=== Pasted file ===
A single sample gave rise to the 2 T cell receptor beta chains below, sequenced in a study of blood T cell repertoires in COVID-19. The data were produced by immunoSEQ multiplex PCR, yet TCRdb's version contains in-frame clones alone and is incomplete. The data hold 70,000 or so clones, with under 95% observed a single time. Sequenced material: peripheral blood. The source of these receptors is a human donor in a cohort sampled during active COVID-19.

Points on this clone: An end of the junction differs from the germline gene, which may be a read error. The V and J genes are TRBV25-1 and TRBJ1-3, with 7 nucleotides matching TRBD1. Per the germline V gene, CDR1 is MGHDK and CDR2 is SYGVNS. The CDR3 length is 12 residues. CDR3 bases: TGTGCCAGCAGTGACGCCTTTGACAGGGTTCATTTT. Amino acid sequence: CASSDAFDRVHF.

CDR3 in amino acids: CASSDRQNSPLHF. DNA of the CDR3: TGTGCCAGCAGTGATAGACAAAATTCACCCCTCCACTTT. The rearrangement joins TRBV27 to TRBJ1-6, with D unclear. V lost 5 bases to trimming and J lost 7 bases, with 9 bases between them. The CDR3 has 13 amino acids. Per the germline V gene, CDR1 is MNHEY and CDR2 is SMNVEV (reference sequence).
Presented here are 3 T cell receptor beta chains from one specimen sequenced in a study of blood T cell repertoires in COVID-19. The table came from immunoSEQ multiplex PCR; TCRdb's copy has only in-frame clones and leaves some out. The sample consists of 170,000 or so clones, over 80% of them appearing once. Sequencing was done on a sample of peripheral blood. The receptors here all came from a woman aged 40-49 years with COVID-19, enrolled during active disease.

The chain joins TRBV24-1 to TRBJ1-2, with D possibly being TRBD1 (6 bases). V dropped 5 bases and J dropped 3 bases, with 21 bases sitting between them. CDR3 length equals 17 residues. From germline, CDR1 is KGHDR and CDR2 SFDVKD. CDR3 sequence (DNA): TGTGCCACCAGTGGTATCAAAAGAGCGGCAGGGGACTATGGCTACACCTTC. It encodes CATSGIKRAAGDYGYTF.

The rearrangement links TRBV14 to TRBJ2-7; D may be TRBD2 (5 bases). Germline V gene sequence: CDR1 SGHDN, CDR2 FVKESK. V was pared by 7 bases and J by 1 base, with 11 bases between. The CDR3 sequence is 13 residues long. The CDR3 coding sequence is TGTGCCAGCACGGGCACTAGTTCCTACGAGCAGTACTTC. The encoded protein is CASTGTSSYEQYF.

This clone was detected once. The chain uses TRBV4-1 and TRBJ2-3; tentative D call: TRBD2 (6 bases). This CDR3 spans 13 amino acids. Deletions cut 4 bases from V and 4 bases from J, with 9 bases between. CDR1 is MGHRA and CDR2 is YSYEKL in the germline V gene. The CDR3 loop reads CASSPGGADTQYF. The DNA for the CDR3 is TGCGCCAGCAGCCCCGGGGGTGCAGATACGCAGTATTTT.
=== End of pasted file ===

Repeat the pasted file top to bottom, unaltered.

A single sample gave rise to the 2 T cell receptor beta chains below, sequenced in a study of blood T cell repertoires in COVID-19. The data were produced by immunoSEQ multiplex PCR, yet TCRdb's version contains in-frame clones alone and is incomplete. The data hold 70,000 or so clones, with under 95% observed a single time. Sequenced material: peripheral blood. The source of these receptors is a human donor in a cohort sampled during active COVID-19.

Points on this clone: An end of the junction differs from the germline gene, which may be a read error. The V and J genes are TRBV25-1 and TRBJ1-3, with 7 nucleotides matching TRBD1. Per the germline V gene, CDR1 is MGHDK and CDR2 is SYGVNS. The CDR3 length is 12 residues. CDR3 bases: TGTGCCAGCAGTGACGCCTTTGACAGGGTTCATTTT. Amino acid sequence: CASSDAFDRVHF.

CDR3 in amino acids: CASSDRQNSPLHF. DNA of the CDR3: TGTGCCAGCAGTGATAGACAAAATTCACCCCTCCACTTT. The rearrangement joins TRBV27 to TRBJ1-6, with D unclear. V lost 5 bases to trimming and J lost 7 bases, with 9 bases between them. The CDR3 has 13 amino acids. Per the germline V gene, CDR1 is MNHEY and CDR2 is SMNVEV (reference sequence).
Presented here are 3 T cell receptor beta chains from one specimen sequenced in a study of blood T cell repertoires in COVID-19. The table came from immunoSEQ multiplex PCR; TCRdb's copy has only in-frame clones and leaves some out. The sample consists of 170,000 or so clones, over 80% of them appearing once. Sequencing was done on a sample of peripheral blood. The receptors here all came from a woman aged 40-49 years with COVID-19, enrolled during active disease.

The chain joins TRBV24-1 to TRBJ1-2, with D possibly being TRBD1 (6 bases). V dropped 5 bases and J dropped 3 bases, with 21 bases sitting between them. CDR3 length equals 17 residues. From germline, CDR1 is KGHDR and CDR2 SFDVKD. CDR3 sequence (DNA): TGTGCCACCAGTGGTATCAAAAGAGCGGCAGGGGACTATGGCTACACCTTC. It encodes CATSGIKRAAGDYGYTF.

The rearrangement links TRBV14 to TRBJ2-7; D may be TRBD2 (5 bases). Germline V gene sequence: CDR1 SGHDN, CDR2 FVKESK. V was pared by 7 bases and J by 1 base, with 11 bases between. The CDR3 sequence is 13 residues long. The CDR3 coding sequence is TGTGCCAGCACGGGCACTAGTTCCTACGAGCAGTACTTC. The encoded protein is CASTGTSSYEQYF.

This clone was detected once. The chain uses TRBV4-1 and TRBJ2-3; tentative D call: TRBD2 (6 bases). This CDR3 spans 13 amino acids. Deletions cut 4 bases from V and 4 bases from J, with 9 bases between. CDR1 is MGHRA and CDR2 is YSYEKL in the germline V gene. The CDR3 loop reads CASSPGGADTQYF. The DNA for the CDR3 is TGCGCCAGCAGCCCCGGGGGTGCAGATACGCAGTATTTT.